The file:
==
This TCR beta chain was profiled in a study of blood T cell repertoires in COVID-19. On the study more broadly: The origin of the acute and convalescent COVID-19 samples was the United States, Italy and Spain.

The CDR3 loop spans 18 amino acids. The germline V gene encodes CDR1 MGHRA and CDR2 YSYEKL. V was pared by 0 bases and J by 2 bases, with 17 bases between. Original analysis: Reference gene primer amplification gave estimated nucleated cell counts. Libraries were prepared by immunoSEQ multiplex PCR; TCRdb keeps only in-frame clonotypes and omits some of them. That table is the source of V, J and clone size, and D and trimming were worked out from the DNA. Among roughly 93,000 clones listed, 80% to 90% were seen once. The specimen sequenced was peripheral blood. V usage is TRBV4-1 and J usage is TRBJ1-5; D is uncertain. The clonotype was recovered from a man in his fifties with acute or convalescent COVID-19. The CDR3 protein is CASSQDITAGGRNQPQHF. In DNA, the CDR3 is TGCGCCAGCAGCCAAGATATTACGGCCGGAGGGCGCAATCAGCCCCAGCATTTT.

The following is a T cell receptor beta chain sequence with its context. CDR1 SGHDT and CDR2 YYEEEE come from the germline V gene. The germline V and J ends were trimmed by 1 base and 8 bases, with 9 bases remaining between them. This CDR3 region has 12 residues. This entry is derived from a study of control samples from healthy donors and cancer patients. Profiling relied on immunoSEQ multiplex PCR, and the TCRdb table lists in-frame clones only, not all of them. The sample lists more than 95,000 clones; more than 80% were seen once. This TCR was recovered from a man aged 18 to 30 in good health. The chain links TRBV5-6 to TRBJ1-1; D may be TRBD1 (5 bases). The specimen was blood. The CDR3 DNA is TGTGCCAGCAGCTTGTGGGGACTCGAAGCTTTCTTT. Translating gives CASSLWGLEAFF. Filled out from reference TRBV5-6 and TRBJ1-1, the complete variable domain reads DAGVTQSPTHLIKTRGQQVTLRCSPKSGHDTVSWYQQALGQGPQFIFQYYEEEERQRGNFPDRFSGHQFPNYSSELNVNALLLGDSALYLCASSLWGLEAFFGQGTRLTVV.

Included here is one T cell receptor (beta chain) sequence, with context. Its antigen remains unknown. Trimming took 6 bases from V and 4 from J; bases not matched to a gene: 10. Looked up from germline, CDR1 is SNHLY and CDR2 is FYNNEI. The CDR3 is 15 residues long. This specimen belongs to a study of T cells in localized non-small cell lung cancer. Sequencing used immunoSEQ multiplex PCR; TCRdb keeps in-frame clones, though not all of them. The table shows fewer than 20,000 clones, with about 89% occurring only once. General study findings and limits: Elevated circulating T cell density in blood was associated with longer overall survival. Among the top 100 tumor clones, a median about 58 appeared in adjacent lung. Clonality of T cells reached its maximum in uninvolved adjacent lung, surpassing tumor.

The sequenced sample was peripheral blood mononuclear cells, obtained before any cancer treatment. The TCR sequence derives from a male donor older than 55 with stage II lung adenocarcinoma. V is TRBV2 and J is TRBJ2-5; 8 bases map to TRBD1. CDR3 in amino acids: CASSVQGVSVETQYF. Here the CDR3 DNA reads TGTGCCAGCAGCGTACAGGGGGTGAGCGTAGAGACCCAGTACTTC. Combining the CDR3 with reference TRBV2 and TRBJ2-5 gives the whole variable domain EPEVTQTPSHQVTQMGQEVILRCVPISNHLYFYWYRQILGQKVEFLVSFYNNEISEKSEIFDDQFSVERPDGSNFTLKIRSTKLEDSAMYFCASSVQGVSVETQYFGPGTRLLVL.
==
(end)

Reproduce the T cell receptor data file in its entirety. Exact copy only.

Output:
This TCR beta chain was profiled in a study of blood T cell repertoires in COVID-19. On the study more broadly: The origin of the acute and convalescent COVID-19 samples was the United States, Italy and Spain.

The CDR3 loop spans 18 amino acids. The germline V gene encodes CDR1 MGHRA and CDR2 YSYEKL. V was pared by 0 bases and J by 2 bases, with 17 bases between. Original analysis: Reference gene primer amplification gave estimated nucleated cell counts. Libraries were prepared by immunoSEQ multiplex PCR; TCRdb keeps only in-frame clonotypes and omits some of them. That table is the source of V, J and clone size, and D and trimming were worked out from the DNA. Among roughly 93,000 clones listed, 80% to 90% were seen once. The specimen sequenced was peripheral blood. V usage is TRBV4-1 and J usage is TRBJ1-5; D is uncertain. The clonotype was recovered from a man in his fifties with acute or convalescent COVID-19. The CDR3 protein is CASSQDITAGGRNQPQHF. In DNA, the CDR3 is TGCGCCAGCAGCCAAGATATTACGGCCGGAGGGCGCAATCAGCCCCAGCATTTT.

The following is a T cell receptor beta chain sequence with its context. CDR1 SGHDT and CDR2 YYEEEE come from the germline V gene. The germline V and J ends were trimmed by 1 base and 8 bases, with 9 bases remaining between them. This CDR3 region has 12 residues. This entry is derived from a study of control samples from healthy donors and cancer patients. Profiling relied on immunoSEQ multiplex PCR, and the TCRdb table lists in-frame clones only, not all of them. The sample lists more than 95,000 clones; more than 80% were seen once. This TCR was recovered from a man aged 18 to 30 in good health. The chain links TRBV5-6 to TRBJ1-1; D may be TRBD1 (5 bases). The specimen was blood. The CDR3 DNA is TGTGCCAGCAGCTTGTGGGGACTCGAAGCTTTCTTT. Translating gives CASSLWGLEAFF. Filled out from reference TRBV5-6 and TRBJ1-1, the complete variable domain reads DAGVTQSPTHLIKTRGQQVTLRCSPKSGHDTVSWYQQALGQGPQFIFQYYEEEERQRGNFPDRFSGHQFPNYSSELNVNALLLGDSALYLCASSLWGLEAFFGQGTRLTVV.

Included here is one T cell receptor (beta chain) sequence, with context. Its antigen remains unknown. Trimming took 6 bases from V and 4 from J; bases not matched to a gene: 10. Looked up from germline, CDR1 is SNHLY and CDR2 is FYNNEI. The CDR3 is 15 residues long. This specimen belongs to a study of T cells in localized non-small cell lung cancer. Sequencing used immunoSEQ multiplex PCR; TCRdb keeps in-frame clones, though not all of them. The table shows fewer than 20,000 clones, with about 89% occurring only once. General study findings and limits: Elevated circulating T cell density in blood was associated with longer overall survival. Among the top 100 tumor clones, a median about 58 appeared in adjacent lung. Clonality of T cells reached its maximum in uninvolved adjacent lung, surpassing tumor.

The sequenced sample was peripheral blood mononuclear cells, obtained before any cancer treatment. The TCR sequence derives from a male donor older than 55 with stage II lung adenocarcinoma. V is TRBV2 and J is TRBJ2-5; 8 bases map to TRBD1. CDR3 in amino acids: CASSVQGVSVETQYF. Here the CDR3 DNA reads TGTGCCAGCAGCGTACAGGGGGTGAGCGTAGAGACCCAGTACTTC. Combining the CDR3 with reference TRBV2 and TRBJ2-5 gives the whole variable domain EPEVTQTPSHQVTQMGQEVILRCVPISNHLYFYWYRQILGQKVEFLVSFYNNEISEKSEIFDDQFSVERPDGSNFTLKIRSTKLEDSAMYFCASSVQGVSVETQYFGPGTRLLVL.